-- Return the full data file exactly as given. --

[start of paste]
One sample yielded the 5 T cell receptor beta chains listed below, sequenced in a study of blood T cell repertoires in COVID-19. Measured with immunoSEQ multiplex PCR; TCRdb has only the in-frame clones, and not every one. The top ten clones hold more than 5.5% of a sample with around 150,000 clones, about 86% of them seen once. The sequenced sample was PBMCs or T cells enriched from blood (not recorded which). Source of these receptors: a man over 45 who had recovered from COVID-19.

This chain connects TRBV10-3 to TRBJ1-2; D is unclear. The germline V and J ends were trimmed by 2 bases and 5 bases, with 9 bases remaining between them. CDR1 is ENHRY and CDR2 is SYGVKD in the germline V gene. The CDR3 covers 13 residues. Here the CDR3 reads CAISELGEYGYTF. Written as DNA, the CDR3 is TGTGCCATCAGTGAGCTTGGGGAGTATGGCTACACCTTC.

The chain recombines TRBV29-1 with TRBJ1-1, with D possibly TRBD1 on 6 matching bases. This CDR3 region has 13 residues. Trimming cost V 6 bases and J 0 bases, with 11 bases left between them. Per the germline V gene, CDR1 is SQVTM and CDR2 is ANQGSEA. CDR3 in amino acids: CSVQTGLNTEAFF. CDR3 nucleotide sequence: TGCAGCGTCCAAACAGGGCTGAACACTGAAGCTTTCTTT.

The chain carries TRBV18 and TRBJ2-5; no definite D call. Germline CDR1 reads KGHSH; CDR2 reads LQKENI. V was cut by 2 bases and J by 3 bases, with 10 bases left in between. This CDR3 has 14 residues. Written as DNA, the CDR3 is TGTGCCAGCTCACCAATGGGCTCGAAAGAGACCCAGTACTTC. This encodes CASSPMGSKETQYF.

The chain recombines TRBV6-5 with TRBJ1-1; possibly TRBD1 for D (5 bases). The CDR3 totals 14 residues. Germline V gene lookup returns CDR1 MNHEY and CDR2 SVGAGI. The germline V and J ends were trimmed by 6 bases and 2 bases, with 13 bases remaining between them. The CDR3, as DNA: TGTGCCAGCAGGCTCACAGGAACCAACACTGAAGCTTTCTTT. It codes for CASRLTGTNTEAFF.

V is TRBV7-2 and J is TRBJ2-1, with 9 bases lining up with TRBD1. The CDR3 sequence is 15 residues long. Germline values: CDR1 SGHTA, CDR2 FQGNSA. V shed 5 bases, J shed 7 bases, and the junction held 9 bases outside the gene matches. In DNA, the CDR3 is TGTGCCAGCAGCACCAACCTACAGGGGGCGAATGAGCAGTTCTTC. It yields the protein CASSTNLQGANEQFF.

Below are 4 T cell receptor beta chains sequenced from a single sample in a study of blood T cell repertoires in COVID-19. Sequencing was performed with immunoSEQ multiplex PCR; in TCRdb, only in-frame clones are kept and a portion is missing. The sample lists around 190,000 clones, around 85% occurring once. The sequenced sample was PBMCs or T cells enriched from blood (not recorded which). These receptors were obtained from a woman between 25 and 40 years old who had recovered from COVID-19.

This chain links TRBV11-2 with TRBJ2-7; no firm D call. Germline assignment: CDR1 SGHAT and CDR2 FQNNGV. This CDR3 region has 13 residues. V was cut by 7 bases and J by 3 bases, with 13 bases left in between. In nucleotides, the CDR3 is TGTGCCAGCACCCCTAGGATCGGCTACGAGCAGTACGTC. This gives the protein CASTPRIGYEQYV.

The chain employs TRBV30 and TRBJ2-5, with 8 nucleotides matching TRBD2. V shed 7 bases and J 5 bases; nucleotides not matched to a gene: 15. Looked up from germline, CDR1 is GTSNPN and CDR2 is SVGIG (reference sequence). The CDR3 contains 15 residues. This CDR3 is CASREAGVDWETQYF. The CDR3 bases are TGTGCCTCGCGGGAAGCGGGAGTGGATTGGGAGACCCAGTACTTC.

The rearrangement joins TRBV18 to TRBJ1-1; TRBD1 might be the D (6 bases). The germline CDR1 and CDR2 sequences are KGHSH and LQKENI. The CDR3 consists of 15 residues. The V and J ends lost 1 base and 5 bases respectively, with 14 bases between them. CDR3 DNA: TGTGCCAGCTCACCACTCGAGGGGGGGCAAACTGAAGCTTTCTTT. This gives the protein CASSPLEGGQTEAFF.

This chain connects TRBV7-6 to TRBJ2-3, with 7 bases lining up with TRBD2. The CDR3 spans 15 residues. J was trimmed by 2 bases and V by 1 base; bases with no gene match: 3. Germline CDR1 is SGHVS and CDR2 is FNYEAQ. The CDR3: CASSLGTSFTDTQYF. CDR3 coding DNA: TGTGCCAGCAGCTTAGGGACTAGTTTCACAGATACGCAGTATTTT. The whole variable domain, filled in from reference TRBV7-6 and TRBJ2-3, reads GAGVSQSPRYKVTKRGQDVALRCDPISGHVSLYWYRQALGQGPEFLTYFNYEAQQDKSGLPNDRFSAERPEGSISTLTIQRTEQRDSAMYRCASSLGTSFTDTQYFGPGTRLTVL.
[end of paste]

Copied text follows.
One sample yielded the 5 T cell receptor beta chains listed below, sequenced in a study of blood T cell repertoires in COVID-19. Measured with immunoSEQ multiplex PCR; TCRdb has only the in-frame clones, and not every one. The top ten clones hold more than 5.5% of a sample with around 150,000 clones, about 86% of them seen once. The sequenced sample was PBMCs or T cells enriched from blood (not recorded which). Source of these receptors: a man over 45 who had recovered from COVID-19.

This chain connects TRBV10-3 to TRBJ1-2; D is unclear. The germline V and J ends were trimmed by 2 bases and 5 bases, with 9 bases remaining between them. CDR1 is ENHRY and CDR2 is SYGVKD in the germline V gene. The CDR3 covers 13 residues. Here the CDR3 reads CAISELGEYGYTF. Written as DNA, the CDR3 is TGTGCCATCAGTGAGCTTGGGGAGTATGGCTACACCTTC.

The chain recombines TRBV29-1 with TRBJ1-1, with D possibly TRBD1 on 6 matching bases. This CDR3 region has 13 residues. Trimming cost V 6 bases and J 0 bases, with 11 bases left between them. Per the germline V gene, CDR1 is SQVTM and CDR2 is ANQGSEA. CDR3 in amino acids: CSVQTGLNTEAFF. CDR3 nucleotide sequence: TGCAGCGTCCAAACAGGGCTGAACACTGAAGCTTTCTTT.

The chain carries TRBV18 and TRBJ2-5; no definite D call. Germline CDR1 reads KGHSH; CDR2 reads LQKENI. V was cut by 2 bases and J by 3 bases, with 10 bases left in between. This CDR3 has 14 residues. Written as DNA, the CDR3 is TGTGCCAGCTCACCAATGGGCTCGAAAGAGACCCAGTACTTC. This encodes CASSPMGSKETQYF.

The chain recombines TRBV6-5 with TRBJ1-1; possibly TRBD1 for D (5 bases). The CDR3 totals 14 residues. Germline V gene lookup returns CDR1 MNHEY and CDR2 SVGAGI. The germline V and J ends were trimmed by 6 bases and 2 bases, with 13 bases remaining between them. The CDR3, as DNA: TGTGCCAGCAGGCTCACAGGAACCAACACTGAAGCTTTCTTT. It codes for CASRLTGTNTEAFF.

V is TRBV7-2 and J is TRBJ2-1, with 9 bases lining up with TRBD1. The CDR3 sequence is 15 residues long. Germline values: CDR1 SGHTA, CDR2 FQGNSA. V shed 5 bases, J shed 7 bases, and the junction held 9 bases outside the gene matches. In DNA, the CDR3 is TGTGCCAGCAGCACCAACCTACAGGGGGCGAATGAGCAGTTCTTC. It yields the protein CASSTNLQGANEQFF.

Below are 4 T cell receptor beta chains sequenced from a single sample in a study of blood T cell repertoires in COVID-19. Sequencing was performed with immunoSEQ multiplex PCR; in TCRdb, only in-frame clones are kept and a portion is missing. The sample lists around 190,000 clones, around 85% occurring once. The sequenced sample was PBMCs or T cells enriched from blood (not recorded which). These receptors were obtained from a woman between 25 and 40 years old who had recovered from COVID-19.

This chain links TRBV11-2 with TRBJ2-7; no firm D call. Germline assignment: CDR1 SGHAT and CDR2 FQNNGV. This CDR3 region has 13 residues. V was cut by 7 bases and J by 3 bases, with 13 bases left in between. In nucleotides, the CDR3 is TGTGCCAGCACCCCTAGGATCGGCTACGAGCAGTACGTC. This gives the protein CASTPRIGYEQYV.

The chain employs TRBV30 and TRBJ2-5, with 8 nucleotides matching TRBD2. V shed 7 bases and J 5 bases; nucleotides not matched to a gene: 15. Looked up from germline, CDR1 is GTSNPN and CDR2 is SVGIG (reference sequence). The CDR3 contains 15 residues. This CDR3 is CASREAGVDWETQYF. The CDR3 bases are TGTGCCTCGCGGGAAGCGGGAGTGGATTGGGAGACCCAGTACTTC.

The rearrangement joins TRBV18 to TRBJ1-1; TRBD1 might be the D (6 bases). The germline CDR1 and CDR2 sequences are KGHSH and LQKENI. The CDR3 consists of 15 residues. The V and J ends lost 1 base and 5 bases respectively, with 14 bases between them. CDR3 DNA: TGTGCCAGCTCACCACTCGAGGGGGGGCAAACTGAAGCTTTCTTT. This gives the protein CASSPLEGGQTEAFF.

This chain connects TRBV7-6 to TRBJ2-3, with 7 bases lining up with TRBD2. The CDR3 spans 15 residues. J was trimmed by 2 bases and V by 1 base; bases with no gene match: 3. Germline CDR1 is SGHVS and CDR2 is FNYEAQ. The CDR3: CASSLGTSFTDTQYF. CDR3 coding DNA: TGTGCCAGCAGCTTAGGGACTAGTTTCACAGATACGCAGTATTTT. The whole variable domain, filled in from reference TRBV7-6 and TRBJ2-3, reads GAGVSQSPRYKVTKRGQDVALRCDPISGHVSLYWYRQALGQGPEFLTYFNYEAQQDKSGLPNDRFSAERPEGSISTLTIQRTEQRDSAMYRCASSLGTSFTDTQYFGPGTRLTVL.